A well-known Thanet campaigner has published on his blog that “It was me what done it!” after the Dickens House Museum in Victoria Parade, Broadstairs was covered in graffiti. Ian Driver upload photos of him writing on its wall over the weekend, calling Charles Dickens a racist.
He wrote on his blog that “Just in case you hadn’t already guessed, I was responsible for the spate a graffiti in Broadstairs and Ramsgate on Saturday night (27 June). The graffiti targeted Broadstairs and St Peter’s Town Council offices at Pierremont Hall , the office of the Broadstairs Folk Week, the Thanet Council owned Dickens Museum, the box protecting the controversial Uncle Mack memorial plaque in Broadstairs and 2 street signs in Broadstairs and Ramsgate”.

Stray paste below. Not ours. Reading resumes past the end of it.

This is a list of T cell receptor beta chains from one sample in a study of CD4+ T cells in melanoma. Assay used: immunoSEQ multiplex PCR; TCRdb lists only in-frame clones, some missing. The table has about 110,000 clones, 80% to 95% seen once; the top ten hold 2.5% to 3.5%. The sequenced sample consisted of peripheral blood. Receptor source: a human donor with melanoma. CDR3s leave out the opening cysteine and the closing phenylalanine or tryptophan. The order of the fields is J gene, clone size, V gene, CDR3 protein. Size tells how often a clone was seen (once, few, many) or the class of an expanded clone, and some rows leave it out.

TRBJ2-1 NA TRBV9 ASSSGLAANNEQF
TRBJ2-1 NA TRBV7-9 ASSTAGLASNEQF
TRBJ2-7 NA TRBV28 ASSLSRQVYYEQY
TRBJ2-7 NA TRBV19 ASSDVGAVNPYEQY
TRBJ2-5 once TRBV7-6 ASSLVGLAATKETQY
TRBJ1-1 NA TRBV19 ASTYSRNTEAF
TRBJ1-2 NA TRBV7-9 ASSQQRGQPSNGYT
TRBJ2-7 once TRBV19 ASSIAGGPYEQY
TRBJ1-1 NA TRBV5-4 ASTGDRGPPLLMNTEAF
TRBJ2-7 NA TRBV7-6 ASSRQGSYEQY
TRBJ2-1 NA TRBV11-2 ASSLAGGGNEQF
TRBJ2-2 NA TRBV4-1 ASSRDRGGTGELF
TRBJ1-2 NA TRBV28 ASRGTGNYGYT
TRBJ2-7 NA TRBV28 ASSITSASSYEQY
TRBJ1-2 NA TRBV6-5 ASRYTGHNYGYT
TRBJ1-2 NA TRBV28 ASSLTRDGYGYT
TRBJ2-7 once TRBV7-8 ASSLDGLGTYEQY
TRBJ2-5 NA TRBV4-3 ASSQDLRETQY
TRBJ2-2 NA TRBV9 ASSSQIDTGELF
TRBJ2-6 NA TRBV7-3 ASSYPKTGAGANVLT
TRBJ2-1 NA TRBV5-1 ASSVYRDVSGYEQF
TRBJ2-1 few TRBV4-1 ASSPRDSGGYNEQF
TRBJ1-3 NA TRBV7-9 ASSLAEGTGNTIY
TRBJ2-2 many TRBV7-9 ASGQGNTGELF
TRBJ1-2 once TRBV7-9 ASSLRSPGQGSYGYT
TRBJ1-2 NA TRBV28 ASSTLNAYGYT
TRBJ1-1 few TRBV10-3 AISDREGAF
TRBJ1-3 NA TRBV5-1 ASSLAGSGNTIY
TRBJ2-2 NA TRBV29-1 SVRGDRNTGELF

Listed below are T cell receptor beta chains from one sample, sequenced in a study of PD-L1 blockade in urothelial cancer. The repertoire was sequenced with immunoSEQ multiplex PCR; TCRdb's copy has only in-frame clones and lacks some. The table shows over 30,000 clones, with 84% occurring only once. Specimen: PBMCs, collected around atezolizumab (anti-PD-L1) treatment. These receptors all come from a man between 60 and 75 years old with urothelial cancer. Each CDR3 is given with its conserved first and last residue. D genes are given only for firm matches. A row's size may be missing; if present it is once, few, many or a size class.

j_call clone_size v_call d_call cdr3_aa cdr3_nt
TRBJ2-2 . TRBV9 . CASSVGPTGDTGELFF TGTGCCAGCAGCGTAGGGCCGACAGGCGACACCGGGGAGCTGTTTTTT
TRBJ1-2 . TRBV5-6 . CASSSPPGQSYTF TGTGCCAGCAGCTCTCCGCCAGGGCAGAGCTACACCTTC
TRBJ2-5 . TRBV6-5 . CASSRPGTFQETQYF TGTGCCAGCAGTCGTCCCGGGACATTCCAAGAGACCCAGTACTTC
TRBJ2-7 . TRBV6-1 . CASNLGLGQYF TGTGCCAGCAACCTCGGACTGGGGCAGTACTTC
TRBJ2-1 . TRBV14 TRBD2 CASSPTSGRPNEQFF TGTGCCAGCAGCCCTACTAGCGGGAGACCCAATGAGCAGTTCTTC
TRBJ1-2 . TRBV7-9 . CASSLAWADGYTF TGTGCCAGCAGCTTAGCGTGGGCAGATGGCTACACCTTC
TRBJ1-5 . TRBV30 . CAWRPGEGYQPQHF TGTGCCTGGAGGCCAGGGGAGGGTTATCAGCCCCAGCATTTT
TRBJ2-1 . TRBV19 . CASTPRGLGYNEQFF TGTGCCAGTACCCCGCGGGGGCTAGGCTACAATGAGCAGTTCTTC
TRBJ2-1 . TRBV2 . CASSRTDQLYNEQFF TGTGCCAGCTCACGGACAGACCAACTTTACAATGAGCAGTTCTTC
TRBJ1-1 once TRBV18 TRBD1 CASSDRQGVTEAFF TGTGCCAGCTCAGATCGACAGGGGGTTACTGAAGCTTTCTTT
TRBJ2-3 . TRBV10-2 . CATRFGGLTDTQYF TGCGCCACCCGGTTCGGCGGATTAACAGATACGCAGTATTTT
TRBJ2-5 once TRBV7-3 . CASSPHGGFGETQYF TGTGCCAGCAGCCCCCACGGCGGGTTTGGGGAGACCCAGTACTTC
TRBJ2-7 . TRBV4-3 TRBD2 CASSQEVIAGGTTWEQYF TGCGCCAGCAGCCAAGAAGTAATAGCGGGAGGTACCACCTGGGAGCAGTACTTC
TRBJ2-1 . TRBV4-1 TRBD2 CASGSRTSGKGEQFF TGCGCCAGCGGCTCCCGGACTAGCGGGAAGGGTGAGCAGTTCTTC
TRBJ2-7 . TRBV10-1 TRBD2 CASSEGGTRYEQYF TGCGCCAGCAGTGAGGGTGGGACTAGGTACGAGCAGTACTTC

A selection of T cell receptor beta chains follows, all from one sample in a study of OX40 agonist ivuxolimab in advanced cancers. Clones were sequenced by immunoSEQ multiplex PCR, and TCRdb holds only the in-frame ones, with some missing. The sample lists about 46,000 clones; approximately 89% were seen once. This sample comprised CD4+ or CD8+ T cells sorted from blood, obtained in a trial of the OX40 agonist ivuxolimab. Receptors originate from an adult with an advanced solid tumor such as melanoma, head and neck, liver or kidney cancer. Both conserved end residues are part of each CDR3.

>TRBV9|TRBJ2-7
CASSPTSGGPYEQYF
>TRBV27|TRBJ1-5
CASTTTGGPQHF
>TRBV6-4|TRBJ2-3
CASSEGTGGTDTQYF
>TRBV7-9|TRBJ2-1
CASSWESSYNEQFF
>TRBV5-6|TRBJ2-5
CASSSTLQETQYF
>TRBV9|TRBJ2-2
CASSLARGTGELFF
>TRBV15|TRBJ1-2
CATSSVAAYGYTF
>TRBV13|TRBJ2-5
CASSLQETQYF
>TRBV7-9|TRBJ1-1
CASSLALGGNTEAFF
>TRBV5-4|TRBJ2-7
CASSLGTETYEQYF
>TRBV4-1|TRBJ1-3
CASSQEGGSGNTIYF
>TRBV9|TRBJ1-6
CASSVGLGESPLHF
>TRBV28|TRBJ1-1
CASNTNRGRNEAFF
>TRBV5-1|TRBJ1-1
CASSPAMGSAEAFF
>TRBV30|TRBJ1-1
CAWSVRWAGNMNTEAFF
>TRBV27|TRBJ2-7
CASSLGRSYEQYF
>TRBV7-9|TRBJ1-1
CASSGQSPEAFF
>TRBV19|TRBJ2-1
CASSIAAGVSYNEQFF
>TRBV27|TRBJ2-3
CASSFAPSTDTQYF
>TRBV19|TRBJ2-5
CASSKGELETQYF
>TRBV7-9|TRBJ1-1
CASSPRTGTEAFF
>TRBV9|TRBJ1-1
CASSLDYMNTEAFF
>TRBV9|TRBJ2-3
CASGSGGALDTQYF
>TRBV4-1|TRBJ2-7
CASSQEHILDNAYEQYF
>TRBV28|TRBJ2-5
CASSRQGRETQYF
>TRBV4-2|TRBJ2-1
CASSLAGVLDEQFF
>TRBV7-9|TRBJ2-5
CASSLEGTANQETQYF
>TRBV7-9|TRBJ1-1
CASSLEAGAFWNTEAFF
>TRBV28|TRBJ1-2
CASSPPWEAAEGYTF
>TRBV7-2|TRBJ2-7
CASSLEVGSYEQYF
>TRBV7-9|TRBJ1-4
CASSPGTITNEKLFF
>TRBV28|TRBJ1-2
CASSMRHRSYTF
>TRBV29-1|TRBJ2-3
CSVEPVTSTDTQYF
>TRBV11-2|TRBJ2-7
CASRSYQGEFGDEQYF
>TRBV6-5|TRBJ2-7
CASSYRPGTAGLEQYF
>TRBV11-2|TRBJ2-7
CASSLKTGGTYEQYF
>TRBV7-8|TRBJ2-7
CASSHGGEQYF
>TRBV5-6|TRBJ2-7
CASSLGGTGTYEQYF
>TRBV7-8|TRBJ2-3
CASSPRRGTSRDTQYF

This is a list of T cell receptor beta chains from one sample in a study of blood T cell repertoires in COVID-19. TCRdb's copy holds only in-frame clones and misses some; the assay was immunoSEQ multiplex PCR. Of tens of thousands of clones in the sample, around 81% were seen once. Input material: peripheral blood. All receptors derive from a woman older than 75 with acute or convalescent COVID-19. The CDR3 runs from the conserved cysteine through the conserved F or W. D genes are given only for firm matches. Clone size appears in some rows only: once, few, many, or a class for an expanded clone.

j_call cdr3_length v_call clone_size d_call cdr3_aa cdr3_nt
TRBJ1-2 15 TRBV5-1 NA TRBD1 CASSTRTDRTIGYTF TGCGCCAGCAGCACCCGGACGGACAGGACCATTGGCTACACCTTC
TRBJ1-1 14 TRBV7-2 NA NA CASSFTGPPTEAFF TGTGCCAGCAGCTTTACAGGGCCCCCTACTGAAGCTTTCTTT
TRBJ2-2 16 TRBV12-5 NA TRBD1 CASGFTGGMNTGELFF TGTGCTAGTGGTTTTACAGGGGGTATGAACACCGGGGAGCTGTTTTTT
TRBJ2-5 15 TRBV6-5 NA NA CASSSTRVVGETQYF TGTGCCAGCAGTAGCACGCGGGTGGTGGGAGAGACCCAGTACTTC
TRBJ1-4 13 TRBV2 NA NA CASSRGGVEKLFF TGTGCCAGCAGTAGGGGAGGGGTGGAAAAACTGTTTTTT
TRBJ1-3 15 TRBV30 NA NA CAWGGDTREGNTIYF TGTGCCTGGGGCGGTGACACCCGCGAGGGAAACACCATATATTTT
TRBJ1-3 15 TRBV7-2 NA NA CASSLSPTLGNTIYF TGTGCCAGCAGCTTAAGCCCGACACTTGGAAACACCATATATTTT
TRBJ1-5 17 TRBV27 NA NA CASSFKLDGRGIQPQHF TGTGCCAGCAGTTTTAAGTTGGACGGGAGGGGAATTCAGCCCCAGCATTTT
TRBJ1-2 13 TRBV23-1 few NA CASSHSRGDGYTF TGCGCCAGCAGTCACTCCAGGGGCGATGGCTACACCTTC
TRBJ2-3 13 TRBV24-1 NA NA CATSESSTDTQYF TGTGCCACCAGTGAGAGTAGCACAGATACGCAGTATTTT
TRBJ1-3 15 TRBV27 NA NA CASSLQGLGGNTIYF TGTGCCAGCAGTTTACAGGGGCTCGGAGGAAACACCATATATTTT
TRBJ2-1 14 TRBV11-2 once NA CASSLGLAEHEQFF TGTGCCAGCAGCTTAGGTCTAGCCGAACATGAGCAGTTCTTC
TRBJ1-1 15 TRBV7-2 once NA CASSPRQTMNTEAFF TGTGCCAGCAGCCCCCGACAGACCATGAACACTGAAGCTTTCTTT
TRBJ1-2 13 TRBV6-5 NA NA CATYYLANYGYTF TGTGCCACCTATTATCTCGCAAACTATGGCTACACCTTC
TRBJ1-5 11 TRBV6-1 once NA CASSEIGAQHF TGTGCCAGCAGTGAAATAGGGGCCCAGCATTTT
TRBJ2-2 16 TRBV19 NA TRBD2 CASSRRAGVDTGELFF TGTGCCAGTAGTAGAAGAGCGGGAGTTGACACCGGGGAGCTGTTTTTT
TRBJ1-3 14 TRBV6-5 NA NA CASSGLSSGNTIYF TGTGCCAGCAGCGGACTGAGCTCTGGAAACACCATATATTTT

Ian Driver has been a campaigner in Ramsgate and Broadstairs for many years and is currently under police investigation for spray painting the protective box covering the Uncle Mack memorial in Broadstairs, following a Black Lives Matter demonstration on 13th June.
He claims that his actions are provoked by Broadstairs Town Council decision of 24th June to retain the Uncle Mack memorial in the town. He claims that “Peaceful direct action, such as graffiti, the destruction and defacing of offensive statues and memorials has always been, and always will be, a legitimate part of protest”.
Sadly, grafitti may be a ‘part of protest’ but it is doubtful that it can be called legitimate, as it does not conform to the laws of the UK. Whilst his actions are peaceful, which is a bonus during these times, the residents of these two Kent towns will hope that he will turn to alternatives, such as banners and posters as his preferred method of political expression.